Are you “hormonal” or is your body just trying to tell you something?

Hormones affect your skin and health as you age more than you may realize…

They’re biochemical messengers that influence your metabolism, mental focus, memory, cognition, aging, sleep, and even sex drive! They also play a role in cardiovascular health, bone growth, and blood sugar regulation.

If you think of your body as a symphony, and hormones are the instruments, it all has to be in sync and working together in order for you to function (and sound) your best. If one instrument is off balance, problems are more likely to develop including issues with skin such as dryness, acne, fine lines, wrinkles, and rosacea.

Things are always changing in our body and hormones are no different. As you get older the production of certain hormones like estrogen and progesterone change, which affects your skin. But not to worry – things can be done to naturally help counteract the changes!

There are several things you can do to support the hormone balance in your body: manage stress, eat a nutritious, whole foods based diet, get enough quality sleep, and exercise regularly. A clean nourishing diet helps with your hormone production as well as your metabolism. Supporting your liver’s detoxification pathways improves the ability to break down hormones, which, in turn, helps with your hormonal balance.

A few foods that help boost liver detoxification include cruciferous vegetables, onions, and garlic.

The 2-week program in my book Clean Skin From Within and the online program, will show you what foods you need to add and what lifestyle changes you can implement to help you improve detoxification, and as a result your overall health, and the health of your skin.

Specifically, four hormones affect your skin and health as you age the most: estrogen, testosterone, thyroid hormones, and cortisol. Let’s dive into each of these…


As we age, estrogen levels decline to create significant changes in how the skin looks and feels. It becomes dry, less elastic and more fragile. In women over age 40 the biggest culprit of dry and sagging skin is declining estrogen. Skin appears thin and sallow, with fine lines turning into deep creases. The areas around the eyes and lips may droop slightly and lose firmness and because of less blood flow and circulation, skin starts to appear less vibrant. If you’re over forty and have any of the symptoms of declining estrogen like bone loss, hot flashes, insomnia, mood changes, night sweats, or vaginal dryness you may need additional estrogen support.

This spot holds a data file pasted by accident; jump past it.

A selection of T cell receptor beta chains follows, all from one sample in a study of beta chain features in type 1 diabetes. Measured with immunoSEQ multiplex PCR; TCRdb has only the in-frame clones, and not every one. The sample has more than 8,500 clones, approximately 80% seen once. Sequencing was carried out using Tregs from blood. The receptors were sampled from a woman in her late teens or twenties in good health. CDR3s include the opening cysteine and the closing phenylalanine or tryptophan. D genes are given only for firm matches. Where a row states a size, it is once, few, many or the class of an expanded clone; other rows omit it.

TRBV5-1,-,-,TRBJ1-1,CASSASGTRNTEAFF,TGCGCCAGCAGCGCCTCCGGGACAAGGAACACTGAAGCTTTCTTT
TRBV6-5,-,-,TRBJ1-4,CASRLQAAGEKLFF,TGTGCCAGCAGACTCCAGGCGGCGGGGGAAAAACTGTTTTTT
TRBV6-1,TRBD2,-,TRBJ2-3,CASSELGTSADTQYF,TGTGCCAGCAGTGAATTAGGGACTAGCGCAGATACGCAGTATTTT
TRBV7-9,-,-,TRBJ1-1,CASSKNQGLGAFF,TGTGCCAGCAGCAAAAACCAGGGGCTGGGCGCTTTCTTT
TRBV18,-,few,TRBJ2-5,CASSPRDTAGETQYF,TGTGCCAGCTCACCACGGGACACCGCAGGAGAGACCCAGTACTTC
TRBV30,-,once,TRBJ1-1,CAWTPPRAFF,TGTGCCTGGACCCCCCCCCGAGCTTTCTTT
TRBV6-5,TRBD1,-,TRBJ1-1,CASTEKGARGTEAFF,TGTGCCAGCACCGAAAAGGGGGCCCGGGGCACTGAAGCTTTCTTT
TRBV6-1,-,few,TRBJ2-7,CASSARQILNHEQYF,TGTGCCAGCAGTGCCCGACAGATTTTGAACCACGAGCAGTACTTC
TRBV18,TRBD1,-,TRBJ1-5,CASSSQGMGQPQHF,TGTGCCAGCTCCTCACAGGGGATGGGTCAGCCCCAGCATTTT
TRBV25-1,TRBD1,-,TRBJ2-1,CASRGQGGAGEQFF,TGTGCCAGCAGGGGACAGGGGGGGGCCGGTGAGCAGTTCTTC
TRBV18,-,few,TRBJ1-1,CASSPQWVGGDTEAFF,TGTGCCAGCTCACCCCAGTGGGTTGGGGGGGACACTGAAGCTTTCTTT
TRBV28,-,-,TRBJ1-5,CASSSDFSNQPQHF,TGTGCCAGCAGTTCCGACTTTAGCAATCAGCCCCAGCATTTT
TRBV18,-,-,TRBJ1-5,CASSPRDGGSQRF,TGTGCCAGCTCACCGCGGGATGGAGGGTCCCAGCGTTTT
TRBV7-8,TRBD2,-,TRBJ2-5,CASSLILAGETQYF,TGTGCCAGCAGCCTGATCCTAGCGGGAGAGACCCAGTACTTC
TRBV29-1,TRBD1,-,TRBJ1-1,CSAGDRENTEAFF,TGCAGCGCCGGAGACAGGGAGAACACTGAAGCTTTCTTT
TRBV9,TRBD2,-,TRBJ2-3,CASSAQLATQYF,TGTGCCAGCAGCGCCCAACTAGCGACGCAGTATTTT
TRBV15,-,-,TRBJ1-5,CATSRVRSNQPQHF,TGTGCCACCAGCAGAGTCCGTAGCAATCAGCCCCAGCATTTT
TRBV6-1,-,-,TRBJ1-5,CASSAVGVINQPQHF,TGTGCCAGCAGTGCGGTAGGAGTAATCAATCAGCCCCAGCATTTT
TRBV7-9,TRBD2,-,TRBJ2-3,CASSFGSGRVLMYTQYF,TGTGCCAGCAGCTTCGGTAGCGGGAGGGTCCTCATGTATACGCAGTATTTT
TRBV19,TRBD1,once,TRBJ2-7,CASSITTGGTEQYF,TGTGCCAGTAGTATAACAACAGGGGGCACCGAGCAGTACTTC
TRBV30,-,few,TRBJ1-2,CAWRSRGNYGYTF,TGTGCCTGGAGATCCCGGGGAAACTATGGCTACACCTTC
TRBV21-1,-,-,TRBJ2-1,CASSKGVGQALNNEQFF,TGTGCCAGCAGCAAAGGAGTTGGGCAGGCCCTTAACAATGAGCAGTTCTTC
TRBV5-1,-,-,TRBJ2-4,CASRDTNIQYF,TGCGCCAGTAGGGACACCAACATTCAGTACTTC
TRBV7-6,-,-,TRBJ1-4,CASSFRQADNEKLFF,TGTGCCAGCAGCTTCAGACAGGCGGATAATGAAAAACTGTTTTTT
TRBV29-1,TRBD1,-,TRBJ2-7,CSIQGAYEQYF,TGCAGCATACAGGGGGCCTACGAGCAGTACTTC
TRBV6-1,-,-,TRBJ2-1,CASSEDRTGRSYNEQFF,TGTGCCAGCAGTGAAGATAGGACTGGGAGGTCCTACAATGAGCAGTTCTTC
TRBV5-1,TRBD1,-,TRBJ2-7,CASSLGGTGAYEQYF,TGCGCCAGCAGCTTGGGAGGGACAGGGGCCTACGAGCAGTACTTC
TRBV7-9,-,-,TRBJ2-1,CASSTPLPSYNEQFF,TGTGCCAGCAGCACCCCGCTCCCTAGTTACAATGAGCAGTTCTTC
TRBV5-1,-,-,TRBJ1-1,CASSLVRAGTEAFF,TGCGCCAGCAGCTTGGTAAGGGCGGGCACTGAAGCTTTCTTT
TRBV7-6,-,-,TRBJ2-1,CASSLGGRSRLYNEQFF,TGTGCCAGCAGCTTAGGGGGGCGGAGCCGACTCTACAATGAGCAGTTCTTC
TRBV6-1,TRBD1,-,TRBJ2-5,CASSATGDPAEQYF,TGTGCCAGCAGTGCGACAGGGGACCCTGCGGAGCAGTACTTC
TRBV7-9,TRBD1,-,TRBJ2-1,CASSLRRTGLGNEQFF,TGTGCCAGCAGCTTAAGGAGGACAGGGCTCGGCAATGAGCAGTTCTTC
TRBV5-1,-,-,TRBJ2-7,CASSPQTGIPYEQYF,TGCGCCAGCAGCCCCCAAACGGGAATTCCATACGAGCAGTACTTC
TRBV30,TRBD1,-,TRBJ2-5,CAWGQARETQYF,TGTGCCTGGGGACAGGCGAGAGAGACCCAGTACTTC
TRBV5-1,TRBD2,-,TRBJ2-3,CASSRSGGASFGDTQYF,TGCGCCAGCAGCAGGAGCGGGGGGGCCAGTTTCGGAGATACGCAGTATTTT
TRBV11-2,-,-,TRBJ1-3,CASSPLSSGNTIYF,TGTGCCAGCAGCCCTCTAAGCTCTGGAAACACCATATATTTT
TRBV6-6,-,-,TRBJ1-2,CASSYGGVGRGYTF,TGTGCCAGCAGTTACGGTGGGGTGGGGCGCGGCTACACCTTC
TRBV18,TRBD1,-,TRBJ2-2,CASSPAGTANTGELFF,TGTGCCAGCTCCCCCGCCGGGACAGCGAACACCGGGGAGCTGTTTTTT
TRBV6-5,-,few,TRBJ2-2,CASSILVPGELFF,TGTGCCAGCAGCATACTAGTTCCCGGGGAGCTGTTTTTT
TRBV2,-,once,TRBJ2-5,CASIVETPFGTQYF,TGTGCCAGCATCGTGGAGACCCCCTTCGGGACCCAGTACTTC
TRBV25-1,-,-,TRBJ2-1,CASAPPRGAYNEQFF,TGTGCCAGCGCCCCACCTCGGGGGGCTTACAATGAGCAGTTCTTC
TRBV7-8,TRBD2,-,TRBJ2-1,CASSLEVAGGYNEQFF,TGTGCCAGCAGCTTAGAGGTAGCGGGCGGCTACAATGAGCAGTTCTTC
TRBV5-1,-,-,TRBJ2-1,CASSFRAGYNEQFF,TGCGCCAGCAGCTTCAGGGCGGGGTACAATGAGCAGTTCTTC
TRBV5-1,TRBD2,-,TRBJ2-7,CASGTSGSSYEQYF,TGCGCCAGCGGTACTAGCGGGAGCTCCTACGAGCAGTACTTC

Phytoestrogens (plant estrogens) are compounds found naturally in plant foods, one you may have heard of is flaxseed. Although it’s known as a natural estrogen mimicker, eating flaxseed actually helps estrogen metabolism improving the breakdown and removal of estrogen helping to avoid excess levels in your body. Too high levels of estrogen can cause other problems which we will get to.

Various herbs and botanicals such as maca, black cohosh, and hops have also been shown to help address symptoms of low estrogen. In some cases, women may benefit from bioidentical hormone therapy (BHT), which requires the support of a well-trained hormone specialist.

Having estrogen levels that are too high is not good either. This can trigger melasma, a condition that occurs in many pregnant women causing hyperpigmentation of the skin, or can worsen PMS. And, if estrogens aren’t being properly metabolized, then it could increase your risk for certain types of cancer (such as breast cancer). Eating seaweed and cruciferous veggies (broccoli and kale), seasoning foods with turmeric, and taking supplements such as DIM (diindolylmethane, found in cruciferous vegetables) can help boost your metabolism of estrogen, which can naturally help lower the levels.


Another important hormone involved in skin health is testosterone. It stimulates the sebum-producing glands, which are important for protecting skin with natural oils, but overproduction can lead to acne.

Testosterone, estrogen, and progesterone are hormones needed to help your body maintain its delicate balance known as homeostasis. Age related hormonal changes such as in puberty or menopause can cause shifts in testosterone and metabolism. This can make your skin more oily or breakout. You may even experience acne as an adult when you never had a problem as a teen!

One way to help curb extra sebum production is to avoid dairy. Dairy products are made from the milk of pregnant and recently pregnant cows, which means it contains hormones that can potentially throw your own hormones out of balance. In addition, for many people, eating dairy products triggers inflammation in the body.

Additionally, I recommend getting your omega-3s (in fish and supplements) and zinc. Omega 3 fatty acids are essential fatty acids which means we have to get them in the foods we eat or supplements we take. A diet short of these nourishing fats can leave your skin dry, itchy, and prone to acne so make sure to get enough. You can get zinc in a supplement or from eating green beans, sesame seeds, and pumpkin seeds.